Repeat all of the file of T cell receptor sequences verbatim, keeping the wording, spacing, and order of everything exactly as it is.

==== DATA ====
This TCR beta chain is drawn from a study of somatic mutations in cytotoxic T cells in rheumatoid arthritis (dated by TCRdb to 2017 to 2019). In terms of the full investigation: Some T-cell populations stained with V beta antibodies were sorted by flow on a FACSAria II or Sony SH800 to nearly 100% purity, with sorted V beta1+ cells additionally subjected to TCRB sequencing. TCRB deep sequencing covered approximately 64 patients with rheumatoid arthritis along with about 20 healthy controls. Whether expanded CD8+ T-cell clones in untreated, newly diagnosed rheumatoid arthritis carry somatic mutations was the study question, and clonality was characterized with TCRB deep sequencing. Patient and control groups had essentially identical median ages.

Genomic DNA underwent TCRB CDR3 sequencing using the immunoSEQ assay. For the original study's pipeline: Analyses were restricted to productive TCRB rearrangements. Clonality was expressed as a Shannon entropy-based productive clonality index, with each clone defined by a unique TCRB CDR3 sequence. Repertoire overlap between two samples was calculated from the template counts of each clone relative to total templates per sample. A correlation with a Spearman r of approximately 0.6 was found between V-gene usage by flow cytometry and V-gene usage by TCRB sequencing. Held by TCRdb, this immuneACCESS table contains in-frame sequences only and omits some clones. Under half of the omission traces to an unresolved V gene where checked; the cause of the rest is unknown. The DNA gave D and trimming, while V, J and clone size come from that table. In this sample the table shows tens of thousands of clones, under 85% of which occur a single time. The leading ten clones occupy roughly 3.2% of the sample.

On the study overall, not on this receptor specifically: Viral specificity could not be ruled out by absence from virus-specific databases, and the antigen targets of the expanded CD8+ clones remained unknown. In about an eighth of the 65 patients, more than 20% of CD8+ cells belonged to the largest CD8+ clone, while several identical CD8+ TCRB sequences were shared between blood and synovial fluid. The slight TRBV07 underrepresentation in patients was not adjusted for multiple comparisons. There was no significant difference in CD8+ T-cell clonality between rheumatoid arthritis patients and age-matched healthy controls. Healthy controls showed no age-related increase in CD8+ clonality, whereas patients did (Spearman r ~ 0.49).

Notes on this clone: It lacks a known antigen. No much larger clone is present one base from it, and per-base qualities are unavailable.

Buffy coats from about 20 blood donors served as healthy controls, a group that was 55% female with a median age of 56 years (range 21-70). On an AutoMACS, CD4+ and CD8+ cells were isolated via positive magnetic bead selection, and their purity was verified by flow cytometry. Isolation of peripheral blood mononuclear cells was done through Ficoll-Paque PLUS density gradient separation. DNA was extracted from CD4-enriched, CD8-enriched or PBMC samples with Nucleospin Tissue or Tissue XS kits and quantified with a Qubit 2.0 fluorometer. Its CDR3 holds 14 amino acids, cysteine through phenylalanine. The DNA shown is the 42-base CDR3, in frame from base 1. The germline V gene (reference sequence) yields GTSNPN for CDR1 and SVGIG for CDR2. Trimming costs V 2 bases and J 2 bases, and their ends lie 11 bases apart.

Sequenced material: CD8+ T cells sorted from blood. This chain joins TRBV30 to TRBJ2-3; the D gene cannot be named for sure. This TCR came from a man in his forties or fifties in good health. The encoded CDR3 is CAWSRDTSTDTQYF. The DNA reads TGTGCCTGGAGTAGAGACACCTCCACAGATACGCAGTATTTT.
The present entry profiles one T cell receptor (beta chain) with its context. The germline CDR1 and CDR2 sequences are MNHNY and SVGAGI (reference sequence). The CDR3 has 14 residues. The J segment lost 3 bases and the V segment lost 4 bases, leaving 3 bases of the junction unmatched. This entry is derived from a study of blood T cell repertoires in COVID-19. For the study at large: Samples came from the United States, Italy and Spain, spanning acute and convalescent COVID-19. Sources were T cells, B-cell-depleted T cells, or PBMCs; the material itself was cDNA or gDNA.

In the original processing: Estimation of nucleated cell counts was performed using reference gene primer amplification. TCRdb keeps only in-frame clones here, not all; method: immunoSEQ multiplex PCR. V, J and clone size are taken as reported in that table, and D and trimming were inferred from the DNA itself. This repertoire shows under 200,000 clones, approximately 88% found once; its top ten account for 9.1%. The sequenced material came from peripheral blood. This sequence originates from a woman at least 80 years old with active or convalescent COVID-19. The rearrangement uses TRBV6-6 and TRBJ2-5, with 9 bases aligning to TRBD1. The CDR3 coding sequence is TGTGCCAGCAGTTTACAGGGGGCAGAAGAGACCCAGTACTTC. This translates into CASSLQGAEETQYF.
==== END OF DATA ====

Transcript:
This TCR beta chain is drawn from a study of somatic mutations in cytotoxic T cells in rheumatoid arthritis (dated by TCRdb to 2017 to 2019). In terms of the full investigation: Some T-cell populations stained with V beta antibodies were sorted by flow on a FACSAria II or Sony SH800 to nearly 100% purity, with sorted V beta1+ cells additionally subjected to TCRB sequencing. TCRB deep sequencing covered approximately 64 patients with rheumatoid arthritis along with about 20 healthy controls. Whether expanded CD8+ T-cell clones in untreated, newly diagnosed rheumatoid arthritis carry somatic mutations was the study question, and clonality was characterized with TCRB deep sequencing. Patient and control groups had essentially identical median ages.

Genomic DNA underwent TCRB CDR3 sequencing using the immunoSEQ assay. For the original study's pipeline: Analyses were restricted to productive TCRB rearrangements. Clonality was expressed as a Shannon entropy-based productive clonality index, with each clone defined by a unique TCRB CDR3 sequence. Repertoire overlap between two samples was calculated from the template counts of each clone relative to total templates per sample. A correlation with a Spearman r of approximately 0.6 was found between V-gene usage by flow cytometry and V-gene usage by TCRB sequencing. Held by TCRdb, this immuneACCESS table contains in-frame sequences only and omits some clones. Under half of the omission traces to an unresolved V gene where checked; the cause of the rest is unknown. The DNA gave D and trimming, while V, J and clone size come from that table. In this sample the table shows tens of thousands of clones, under 85% of which occur a single time. The leading ten clones occupy roughly 3.2% of the sample.

On the study overall, not on this receptor specifically: Viral specificity could not be ruled out by absence from virus-specific databases, and the antigen targets of the expanded CD8+ clones remained unknown. In about an eighth of the 65 patients, more than 20% of CD8+ cells belonged to the largest CD8+ clone, while several identical CD8+ TCRB sequences were shared between blood and synovial fluid. The slight TRBV07 underrepresentation in patients was not adjusted for multiple comparisons. There was no significant difference in CD8+ T-cell clonality between rheumatoid arthritis patients and age-matched healthy controls. Healthy controls showed no age-related increase in CD8+ clonality, whereas patients did (Spearman r ~ 0.49).

Notes on this clone: It lacks a known antigen. No much larger clone is present one base from it, and per-base qualities are unavailable.

Buffy coats from about 20 blood donors served as healthy controls, a group that was 55% female with a median age of 56 years (range 21-70). On an AutoMACS, CD4+ and CD8+ cells were isolated via positive magnetic bead selection, and their purity was verified by flow cytometry. Isolation of peripheral blood mononuclear cells was done through Ficoll-Paque PLUS density gradient separation. DNA was extracted from CD4-enriched, CD8-enriched or PBMC samples with Nucleospin Tissue or Tissue XS kits and quantified with a Qubit 2.0 fluorometer. Its CDR3 holds 14 amino acids, cysteine through phenylalanine. The DNA shown is the 42-base CDR3, in frame from base 1. The germline V gene (reference sequence) yields GTSNPN for CDR1 and SVGIG for CDR2. Trimming costs V 2 bases and J 2 bases, and their ends lie 11 bases apart.

Sequenced material: CD8+ T cells sorted from blood. This chain joins TRBV30 to TRBJ2-3; the D gene cannot be named for sure. This TCR came from a man in his forties or fifties in good health. The encoded CDR3 is CAWSRDTSTDTQYF. The DNA reads TGTGCCTGGAGTAGAGACACCTCCACAGATACGCAGTATTTT.
The present entry profiles one T cell receptor (beta chain) with its context. The germline CDR1 and CDR2 sequences are MNHNY and SVGAGI (reference sequence). The CDR3 has 14 residues. The J segment lost 3 bases and the V segment lost 4 bases, leaving 3 bases of the junction unmatched. This entry is derived from a study of blood T cell repertoires in COVID-19. For the study at large: Samples came from the United States, Italy and Spain, spanning acute and convalescent COVID-19. Sources were T cells, B-cell-depleted T cells, or PBMCs; the material itself was cDNA or gDNA.

In the original processing: Estimation of nucleated cell counts was performed using reference gene primer amplification. TCRdb keeps only in-frame clones here, not all; method: immunoSEQ multiplex PCR. V, J and clone size are taken as reported in that table, and D and trimming were inferred from the DNA itself. This repertoire shows under 200,000 clones, approximately 88% found once; its top ten account for 9.1%. The sequenced material came from peripheral blood. This sequence originates from a woman at least 80 years old with active or convalescent COVID-19. The rearrangement uses TRBV6-6 and TRBJ2-5, with 9 bases aligning to TRBD1. The CDR3 coding sequence is TGTGCCAGCAGTTTACAGGGGGCAGAAGAGACCCAGTACTTC. This translates into CASSLQGAEETQYF.